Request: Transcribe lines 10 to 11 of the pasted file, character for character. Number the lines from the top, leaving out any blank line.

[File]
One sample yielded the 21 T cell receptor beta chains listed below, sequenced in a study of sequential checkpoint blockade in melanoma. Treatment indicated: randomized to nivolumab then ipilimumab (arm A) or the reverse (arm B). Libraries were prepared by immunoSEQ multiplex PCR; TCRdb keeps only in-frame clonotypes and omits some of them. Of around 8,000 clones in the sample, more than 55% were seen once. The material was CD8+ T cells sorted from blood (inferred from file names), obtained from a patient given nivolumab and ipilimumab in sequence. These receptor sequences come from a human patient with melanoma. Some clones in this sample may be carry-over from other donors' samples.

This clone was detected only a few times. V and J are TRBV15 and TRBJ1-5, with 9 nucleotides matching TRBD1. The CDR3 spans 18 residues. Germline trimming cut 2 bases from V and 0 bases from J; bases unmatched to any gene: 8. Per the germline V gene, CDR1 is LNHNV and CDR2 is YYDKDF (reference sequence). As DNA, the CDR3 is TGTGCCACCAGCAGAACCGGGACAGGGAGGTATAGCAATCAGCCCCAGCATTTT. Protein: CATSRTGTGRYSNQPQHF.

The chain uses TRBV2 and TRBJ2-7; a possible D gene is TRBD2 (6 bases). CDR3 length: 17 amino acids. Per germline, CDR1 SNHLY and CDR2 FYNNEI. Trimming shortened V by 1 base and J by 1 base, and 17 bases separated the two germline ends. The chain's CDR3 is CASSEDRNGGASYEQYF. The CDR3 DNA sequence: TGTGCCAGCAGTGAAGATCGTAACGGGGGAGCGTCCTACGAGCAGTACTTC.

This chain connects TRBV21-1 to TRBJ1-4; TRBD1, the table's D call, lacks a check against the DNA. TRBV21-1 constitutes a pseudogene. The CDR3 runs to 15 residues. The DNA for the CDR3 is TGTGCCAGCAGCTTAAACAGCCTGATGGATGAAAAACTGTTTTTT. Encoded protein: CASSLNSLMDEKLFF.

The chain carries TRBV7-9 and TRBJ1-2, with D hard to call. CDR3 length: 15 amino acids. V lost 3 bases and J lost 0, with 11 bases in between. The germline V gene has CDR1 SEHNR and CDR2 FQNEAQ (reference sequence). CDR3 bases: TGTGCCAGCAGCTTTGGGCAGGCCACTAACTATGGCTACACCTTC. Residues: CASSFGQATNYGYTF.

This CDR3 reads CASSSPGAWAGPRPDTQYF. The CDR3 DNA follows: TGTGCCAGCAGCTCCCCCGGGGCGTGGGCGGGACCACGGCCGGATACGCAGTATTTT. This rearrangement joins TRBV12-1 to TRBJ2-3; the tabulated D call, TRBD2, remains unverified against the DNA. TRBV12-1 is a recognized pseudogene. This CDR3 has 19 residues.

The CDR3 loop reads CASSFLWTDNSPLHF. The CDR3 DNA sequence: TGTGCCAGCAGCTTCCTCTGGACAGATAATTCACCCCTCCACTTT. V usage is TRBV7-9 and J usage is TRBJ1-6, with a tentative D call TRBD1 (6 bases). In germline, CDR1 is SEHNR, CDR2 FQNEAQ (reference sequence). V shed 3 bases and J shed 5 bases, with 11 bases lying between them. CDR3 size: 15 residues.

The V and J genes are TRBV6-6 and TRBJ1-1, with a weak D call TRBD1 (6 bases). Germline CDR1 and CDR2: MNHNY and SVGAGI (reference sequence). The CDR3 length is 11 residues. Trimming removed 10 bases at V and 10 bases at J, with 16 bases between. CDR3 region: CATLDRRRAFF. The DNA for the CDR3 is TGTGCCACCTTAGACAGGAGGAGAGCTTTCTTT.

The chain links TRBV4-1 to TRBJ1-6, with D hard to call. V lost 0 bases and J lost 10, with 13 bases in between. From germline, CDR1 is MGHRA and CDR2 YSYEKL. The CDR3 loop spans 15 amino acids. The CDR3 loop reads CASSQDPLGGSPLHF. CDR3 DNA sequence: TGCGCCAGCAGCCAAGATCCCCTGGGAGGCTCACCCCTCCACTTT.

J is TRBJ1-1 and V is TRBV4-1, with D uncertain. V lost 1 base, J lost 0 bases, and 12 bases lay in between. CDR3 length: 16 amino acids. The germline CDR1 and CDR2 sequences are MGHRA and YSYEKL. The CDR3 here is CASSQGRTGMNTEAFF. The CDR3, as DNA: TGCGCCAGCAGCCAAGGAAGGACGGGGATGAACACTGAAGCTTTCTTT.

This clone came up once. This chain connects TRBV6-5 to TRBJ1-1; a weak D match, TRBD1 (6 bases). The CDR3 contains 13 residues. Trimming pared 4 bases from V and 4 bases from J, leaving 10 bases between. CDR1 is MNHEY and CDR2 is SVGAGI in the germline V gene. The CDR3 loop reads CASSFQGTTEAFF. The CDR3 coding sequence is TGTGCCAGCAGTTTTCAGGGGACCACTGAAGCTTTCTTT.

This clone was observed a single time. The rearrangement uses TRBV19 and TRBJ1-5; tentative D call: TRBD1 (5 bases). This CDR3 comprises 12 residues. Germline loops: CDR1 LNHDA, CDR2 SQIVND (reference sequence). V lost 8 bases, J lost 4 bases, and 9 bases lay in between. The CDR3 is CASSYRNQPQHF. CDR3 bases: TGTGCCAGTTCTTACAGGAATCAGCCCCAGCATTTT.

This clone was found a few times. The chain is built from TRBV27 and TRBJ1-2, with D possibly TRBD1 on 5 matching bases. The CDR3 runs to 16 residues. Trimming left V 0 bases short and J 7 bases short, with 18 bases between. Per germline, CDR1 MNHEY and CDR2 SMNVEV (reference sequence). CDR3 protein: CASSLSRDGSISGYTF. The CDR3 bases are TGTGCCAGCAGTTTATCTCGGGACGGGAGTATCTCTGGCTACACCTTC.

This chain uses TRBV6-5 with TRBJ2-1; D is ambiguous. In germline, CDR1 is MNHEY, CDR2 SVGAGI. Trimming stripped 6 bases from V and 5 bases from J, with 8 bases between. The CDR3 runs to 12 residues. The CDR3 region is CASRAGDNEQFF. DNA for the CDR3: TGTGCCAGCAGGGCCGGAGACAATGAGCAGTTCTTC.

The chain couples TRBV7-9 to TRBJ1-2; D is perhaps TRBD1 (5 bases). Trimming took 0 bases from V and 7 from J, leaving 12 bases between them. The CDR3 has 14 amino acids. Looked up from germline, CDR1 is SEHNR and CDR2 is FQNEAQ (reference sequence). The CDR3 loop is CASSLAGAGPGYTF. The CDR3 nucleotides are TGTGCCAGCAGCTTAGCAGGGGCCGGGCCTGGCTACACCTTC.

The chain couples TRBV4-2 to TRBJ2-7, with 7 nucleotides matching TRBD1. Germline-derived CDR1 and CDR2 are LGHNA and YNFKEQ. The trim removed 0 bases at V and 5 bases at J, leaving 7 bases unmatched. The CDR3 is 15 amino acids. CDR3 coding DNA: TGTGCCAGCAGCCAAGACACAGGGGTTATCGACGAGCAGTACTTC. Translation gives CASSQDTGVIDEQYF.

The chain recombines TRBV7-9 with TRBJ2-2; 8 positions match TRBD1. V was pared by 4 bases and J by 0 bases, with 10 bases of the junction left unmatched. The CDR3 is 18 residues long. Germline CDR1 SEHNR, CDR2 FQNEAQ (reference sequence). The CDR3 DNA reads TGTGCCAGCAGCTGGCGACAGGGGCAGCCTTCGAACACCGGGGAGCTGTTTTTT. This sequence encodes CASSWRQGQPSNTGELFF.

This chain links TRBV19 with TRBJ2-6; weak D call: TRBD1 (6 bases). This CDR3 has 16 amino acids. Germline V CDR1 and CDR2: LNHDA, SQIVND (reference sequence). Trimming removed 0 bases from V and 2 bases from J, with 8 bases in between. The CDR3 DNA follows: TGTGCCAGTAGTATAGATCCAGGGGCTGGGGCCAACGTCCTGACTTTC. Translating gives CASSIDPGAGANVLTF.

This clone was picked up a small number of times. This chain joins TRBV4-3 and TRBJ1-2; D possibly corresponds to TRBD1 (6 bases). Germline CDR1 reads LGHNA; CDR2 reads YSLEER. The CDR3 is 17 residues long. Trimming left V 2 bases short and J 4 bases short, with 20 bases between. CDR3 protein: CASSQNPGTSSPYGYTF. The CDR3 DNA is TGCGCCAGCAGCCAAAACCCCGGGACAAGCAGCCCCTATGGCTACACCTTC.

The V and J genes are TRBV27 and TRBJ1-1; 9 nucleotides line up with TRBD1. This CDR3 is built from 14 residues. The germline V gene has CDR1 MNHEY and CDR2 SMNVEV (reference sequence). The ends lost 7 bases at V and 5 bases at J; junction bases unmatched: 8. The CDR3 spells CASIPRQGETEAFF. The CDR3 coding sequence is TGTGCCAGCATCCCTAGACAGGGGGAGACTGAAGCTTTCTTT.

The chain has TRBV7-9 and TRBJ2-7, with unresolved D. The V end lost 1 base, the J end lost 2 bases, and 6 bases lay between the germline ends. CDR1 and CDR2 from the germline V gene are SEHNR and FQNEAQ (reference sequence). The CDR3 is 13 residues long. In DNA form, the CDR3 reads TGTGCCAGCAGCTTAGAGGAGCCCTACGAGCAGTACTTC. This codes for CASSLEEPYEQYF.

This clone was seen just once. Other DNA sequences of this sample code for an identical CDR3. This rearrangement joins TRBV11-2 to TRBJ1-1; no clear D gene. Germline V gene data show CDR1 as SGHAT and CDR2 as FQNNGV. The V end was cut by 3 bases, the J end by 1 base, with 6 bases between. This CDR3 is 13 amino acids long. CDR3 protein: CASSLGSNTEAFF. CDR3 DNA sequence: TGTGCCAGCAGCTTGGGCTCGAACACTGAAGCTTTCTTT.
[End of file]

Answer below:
J is TRBJ1-1 and V is TRBV4-1, with D uncertain. V lost 1 base, J lost 0 bases, and 12 bases lay in between. CDR3 length: 16 amino acids. The germline CDR1 and CDR2 sequences are MGHRA and YSYEKL. The CDR3 here is CASSQGRTGMNTEAFF. The CDR3, as DNA: TGCGCCAGCAGCCAAGGAAGGACGGGGATGAACACTGAAGCTTTCTTT.

This clone came up once. This chain connects TRBV6-5 to TRBJ1-1; a weak D match, TRBD1 (6 bases). The CDR3 contains 13 residues. Trimming pared 4 bases from V and 4 bases from J, leaving 10 bases between. CDR1 is MNHEY and CDR2 is SVGAGI in the germline V gene. The CDR3 loop reads CASSFQGTTEAFF. The CDR3 coding sequence is TGTGCCAGCAGTTTTCAGGGGACCACTGAAGCTTTCTTT.